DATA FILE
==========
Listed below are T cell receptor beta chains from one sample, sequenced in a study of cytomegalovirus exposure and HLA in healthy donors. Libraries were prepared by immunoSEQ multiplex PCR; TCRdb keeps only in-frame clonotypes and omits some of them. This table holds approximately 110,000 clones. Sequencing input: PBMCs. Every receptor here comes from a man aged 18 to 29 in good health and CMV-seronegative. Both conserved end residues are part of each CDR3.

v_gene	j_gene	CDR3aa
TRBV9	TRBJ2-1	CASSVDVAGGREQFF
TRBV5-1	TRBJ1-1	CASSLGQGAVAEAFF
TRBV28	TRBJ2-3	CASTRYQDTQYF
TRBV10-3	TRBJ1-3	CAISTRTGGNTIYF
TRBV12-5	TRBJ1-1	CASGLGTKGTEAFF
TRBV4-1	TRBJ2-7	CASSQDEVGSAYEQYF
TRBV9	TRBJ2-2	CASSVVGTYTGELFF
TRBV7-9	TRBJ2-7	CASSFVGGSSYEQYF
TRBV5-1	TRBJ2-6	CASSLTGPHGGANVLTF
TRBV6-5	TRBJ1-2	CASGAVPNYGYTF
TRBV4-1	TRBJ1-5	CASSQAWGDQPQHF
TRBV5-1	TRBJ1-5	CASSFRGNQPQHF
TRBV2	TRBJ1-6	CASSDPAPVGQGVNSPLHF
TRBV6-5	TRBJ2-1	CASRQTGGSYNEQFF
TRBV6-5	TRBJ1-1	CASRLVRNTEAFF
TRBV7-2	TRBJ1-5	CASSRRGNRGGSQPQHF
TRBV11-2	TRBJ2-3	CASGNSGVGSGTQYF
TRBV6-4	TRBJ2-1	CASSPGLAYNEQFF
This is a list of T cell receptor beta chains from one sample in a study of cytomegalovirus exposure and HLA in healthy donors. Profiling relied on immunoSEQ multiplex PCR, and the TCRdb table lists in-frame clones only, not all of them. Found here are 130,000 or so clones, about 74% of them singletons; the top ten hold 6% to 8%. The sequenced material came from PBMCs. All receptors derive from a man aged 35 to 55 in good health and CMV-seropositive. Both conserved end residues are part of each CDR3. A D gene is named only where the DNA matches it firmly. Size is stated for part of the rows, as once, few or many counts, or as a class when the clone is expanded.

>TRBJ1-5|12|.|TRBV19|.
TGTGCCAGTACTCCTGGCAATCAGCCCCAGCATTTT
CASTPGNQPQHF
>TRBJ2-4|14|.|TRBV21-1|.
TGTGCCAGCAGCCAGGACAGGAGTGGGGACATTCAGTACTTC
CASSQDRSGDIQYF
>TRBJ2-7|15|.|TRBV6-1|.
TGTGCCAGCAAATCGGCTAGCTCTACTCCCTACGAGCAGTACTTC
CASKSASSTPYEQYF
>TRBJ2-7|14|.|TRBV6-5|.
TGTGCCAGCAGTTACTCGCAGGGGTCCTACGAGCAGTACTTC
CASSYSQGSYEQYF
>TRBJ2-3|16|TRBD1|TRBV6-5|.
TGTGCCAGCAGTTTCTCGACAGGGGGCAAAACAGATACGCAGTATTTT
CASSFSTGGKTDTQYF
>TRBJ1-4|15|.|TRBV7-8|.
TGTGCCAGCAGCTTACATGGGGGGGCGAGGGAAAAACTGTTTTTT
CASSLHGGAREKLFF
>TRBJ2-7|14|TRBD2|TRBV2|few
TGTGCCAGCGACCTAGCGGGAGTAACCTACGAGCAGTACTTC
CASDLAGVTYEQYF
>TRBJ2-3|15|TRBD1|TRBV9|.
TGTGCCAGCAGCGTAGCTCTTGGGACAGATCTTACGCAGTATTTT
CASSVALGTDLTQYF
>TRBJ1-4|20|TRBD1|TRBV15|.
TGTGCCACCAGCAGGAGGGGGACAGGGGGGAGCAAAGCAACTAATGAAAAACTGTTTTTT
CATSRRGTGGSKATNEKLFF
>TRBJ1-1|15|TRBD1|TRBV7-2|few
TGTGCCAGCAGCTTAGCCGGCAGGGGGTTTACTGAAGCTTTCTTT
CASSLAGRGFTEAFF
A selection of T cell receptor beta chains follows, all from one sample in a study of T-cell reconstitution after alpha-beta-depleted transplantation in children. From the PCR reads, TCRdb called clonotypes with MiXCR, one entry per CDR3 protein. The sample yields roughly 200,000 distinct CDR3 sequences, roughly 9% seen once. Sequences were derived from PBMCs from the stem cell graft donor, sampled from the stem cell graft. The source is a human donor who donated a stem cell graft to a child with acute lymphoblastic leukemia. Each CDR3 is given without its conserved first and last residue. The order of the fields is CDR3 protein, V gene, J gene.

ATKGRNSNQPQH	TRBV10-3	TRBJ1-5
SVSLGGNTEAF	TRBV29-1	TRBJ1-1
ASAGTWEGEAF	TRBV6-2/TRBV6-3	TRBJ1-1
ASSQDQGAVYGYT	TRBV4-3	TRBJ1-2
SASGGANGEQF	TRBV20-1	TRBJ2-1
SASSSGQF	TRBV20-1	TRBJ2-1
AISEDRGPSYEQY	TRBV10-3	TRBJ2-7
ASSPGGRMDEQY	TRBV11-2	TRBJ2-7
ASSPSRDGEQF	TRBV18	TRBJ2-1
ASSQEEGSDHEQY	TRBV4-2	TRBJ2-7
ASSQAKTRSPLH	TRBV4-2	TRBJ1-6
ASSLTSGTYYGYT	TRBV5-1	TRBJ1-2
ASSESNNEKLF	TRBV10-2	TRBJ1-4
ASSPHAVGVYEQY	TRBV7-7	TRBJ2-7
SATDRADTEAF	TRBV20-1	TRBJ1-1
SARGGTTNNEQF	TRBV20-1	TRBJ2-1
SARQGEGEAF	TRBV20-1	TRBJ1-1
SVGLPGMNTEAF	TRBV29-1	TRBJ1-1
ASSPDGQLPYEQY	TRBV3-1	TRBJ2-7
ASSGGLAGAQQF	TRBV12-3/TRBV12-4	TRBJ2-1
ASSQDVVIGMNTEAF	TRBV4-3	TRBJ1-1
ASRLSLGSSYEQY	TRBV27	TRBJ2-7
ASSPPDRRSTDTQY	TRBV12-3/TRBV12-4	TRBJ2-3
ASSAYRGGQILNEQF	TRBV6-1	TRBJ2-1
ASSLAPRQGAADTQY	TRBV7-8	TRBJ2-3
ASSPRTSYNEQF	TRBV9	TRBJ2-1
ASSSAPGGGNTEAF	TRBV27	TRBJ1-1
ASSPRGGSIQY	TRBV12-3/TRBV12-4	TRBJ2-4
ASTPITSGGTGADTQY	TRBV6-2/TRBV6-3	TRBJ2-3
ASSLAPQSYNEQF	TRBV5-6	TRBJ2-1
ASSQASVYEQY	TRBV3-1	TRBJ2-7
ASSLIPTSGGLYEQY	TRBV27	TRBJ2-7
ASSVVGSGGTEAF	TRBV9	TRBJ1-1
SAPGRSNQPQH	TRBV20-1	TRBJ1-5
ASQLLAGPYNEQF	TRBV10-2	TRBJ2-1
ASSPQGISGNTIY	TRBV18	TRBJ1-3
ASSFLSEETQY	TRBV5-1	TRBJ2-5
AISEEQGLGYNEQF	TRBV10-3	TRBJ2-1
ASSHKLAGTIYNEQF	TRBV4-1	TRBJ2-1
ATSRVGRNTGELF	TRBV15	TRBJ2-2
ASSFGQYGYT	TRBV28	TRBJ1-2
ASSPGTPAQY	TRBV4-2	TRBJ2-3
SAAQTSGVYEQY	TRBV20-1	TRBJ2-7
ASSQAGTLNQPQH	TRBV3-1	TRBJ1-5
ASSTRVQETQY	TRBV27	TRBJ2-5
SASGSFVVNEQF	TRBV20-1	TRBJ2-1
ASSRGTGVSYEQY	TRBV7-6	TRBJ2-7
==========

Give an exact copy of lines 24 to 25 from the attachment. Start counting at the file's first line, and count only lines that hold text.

CASTPGNQPQHF
>TRBJ2-4|14|.|TRBV21-1|.